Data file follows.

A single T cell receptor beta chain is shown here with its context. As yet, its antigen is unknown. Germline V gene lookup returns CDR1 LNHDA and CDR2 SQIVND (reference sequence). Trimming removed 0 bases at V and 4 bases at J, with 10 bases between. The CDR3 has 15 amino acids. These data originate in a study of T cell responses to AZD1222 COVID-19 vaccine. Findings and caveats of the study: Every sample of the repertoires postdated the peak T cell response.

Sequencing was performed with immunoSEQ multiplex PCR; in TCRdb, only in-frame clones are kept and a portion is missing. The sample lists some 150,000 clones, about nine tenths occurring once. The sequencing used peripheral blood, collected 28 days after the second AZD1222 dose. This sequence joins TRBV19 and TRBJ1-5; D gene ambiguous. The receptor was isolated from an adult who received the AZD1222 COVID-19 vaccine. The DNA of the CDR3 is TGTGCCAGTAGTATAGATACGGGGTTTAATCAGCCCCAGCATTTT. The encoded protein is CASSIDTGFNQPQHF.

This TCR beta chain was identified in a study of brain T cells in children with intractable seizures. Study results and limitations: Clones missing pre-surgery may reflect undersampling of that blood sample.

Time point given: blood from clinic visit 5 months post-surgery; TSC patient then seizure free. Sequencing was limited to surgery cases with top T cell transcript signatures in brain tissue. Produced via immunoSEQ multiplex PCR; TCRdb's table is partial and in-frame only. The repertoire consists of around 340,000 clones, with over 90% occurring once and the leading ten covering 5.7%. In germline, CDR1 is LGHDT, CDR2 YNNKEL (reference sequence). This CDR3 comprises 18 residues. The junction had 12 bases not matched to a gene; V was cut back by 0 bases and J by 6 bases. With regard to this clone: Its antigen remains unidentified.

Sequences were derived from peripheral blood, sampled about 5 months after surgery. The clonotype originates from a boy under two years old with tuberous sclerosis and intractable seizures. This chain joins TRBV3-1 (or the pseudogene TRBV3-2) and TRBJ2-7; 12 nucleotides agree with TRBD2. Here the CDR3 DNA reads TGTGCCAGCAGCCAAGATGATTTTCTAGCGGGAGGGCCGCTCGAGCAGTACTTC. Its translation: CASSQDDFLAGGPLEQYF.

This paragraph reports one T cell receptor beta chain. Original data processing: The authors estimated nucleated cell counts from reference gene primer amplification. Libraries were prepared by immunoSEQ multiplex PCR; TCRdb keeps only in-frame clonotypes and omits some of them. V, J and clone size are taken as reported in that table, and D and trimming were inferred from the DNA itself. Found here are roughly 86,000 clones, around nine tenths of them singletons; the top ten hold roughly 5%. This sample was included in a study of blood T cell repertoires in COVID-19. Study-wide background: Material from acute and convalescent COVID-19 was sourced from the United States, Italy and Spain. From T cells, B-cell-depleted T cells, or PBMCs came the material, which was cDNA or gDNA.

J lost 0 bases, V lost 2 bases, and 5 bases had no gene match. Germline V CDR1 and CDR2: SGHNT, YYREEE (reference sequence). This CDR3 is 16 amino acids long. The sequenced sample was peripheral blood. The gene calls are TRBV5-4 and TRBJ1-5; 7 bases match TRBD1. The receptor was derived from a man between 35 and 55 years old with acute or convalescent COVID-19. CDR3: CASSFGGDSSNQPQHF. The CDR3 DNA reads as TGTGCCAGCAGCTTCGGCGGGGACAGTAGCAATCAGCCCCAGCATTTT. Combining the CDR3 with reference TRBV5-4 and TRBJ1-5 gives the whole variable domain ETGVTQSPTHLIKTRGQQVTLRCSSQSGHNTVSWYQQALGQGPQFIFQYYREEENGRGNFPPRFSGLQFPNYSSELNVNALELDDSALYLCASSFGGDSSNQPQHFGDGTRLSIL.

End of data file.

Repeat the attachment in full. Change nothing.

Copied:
A single T cell receptor beta chain is shown here with its context. As yet, its antigen is unknown. Germline V gene lookup returns CDR1 LNHDA and CDR2 SQIVND (reference sequence). Trimming removed 0 bases at V and 4 bases at J, with 10 bases between. The CDR3 has 15 amino acids. These data originate in a study of T cell responses to AZD1222 COVID-19 vaccine. Findings and caveats of the study: Every sample of the repertoires postdated the peak T cell response.

Sequencing was performed with immunoSEQ multiplex PCR; in TCRdb, only in-frame clones are kept and a portion is missing. The sample lists some 150,000 clones, about nine tenths occurring once. The sequencing used peripheral blood, collected 28 days after the second AZD1222 dose. This sequence joins TRBV19 and TRBJ1-5; D gene ambiguous. The receptor was isolated from an adult who received the AZD1222 COVID-19 vaccine. The DNA of the CDR3 is TGTGCCAGTAGTATAGATACGGGGTTTAATCAGCCCCAGCATTTT. The encoded protein is CASSIDTGFNQPQHF.

This TCR beta chain was identified in a study of brain T cells in children with intractable seizures. Study results and limitations: Clones missing pre-surgery may reflect undersampling of that blood sample.

Time point given: blood from clinic visit 5 months post-surgery; TSC patient then seizure free. Sequencing was limited to surgery cases with top T cell transcript signatures in brain tissue. Produced via immunoSEQ multiplex PCR; TCRdb's table is partial and in-frame only. The repertoire consists of around 340,000 clones, with over 90% occurring once and the leading ten covering 5.7%. In germline, CDR1 is LGHDT, CDR2 YNNKEL (reference sequence). This CDR3 comprises 18 residues. The junction had 12 bases not matched to a gene; V was cut back by 0 bases and J by 6 bases. With regard to this clone: Its antigen remains unidentified.

Sequences were derived from peripheral blood, sampled about 5 months after surgery. The clonotype originates from a boy under two years old with tuberous sclerosis and intractable seizures. This chain joins TRBV3-1 (or the pseudogene TRBV3-2) and TRBJ2-7; 12 nucleotides agree with TRBD2. Here the CDR3 DNA reads TGTGCCAGCAGCCAAGATGATTTTCTAGCGGGAGGGCCGCTCGAGCAGTACTTC. Its translation: CASSQDDFLAGGPLEQYF.

This paragraph reports one T cell receptor beta chain. Original data processing: The authors estimated nucleated cell counts from reference gene primer amplification. Libraries were prepared by immunoSEQ multiplex PCR; TCRdb keeps only in-frame clonotypes and omits some of them. V, J and clone size are taken as reported in that table, and D and trimming were inferred from the DNA itself. Found here are roughly 86,000 clones, around nine tenths of them singletons; the top ten hold roughly 5%. This sample was included in a study of blood T cell repertoires in COVID-19. Study-wide background: Material from acute and convalescent COVID-19 was sourced from the United States, Italy and Spain. From T cells, B-cell-depleted T cells, or PBMCs came the material, which was cDNA or gDNA.

J lost 0 bases, V lost 2 bases, and 5 bases had no gene match. Germline V CDR1 and CDR2: SGHNT, YYREEE (reference sequence). This CDR3 is 16 amino acids long. The sequenced sample was peripheral blood. The gene calls are TRBV5-4 and TRBJ1-5; 7 bases match TRBD1. The receptor was derived from a man between 35 and 55 years old with acute or convalescent COVID-19. CDR3: CASSFGGDSSNQPQHF. The CDR3 DNA reads as TGTGCCAGCAGCTTCGGCGGGGACAGTAGCAATCAGCCCCAGCATTTT. Combining the CDR3 with reference TRBV5-4 and TRBJ1-5 gives the whole variable domain ETGVTQSPTHLIKTRGQQVTLRCSSQSGHNTVSWYQQALGQGPQFIFQYYREEENGRGNFPPRFSGLQFPNYSSELNVNALELDDSALYLCASSFGGDSSNQPQHFGDGTRLSIL.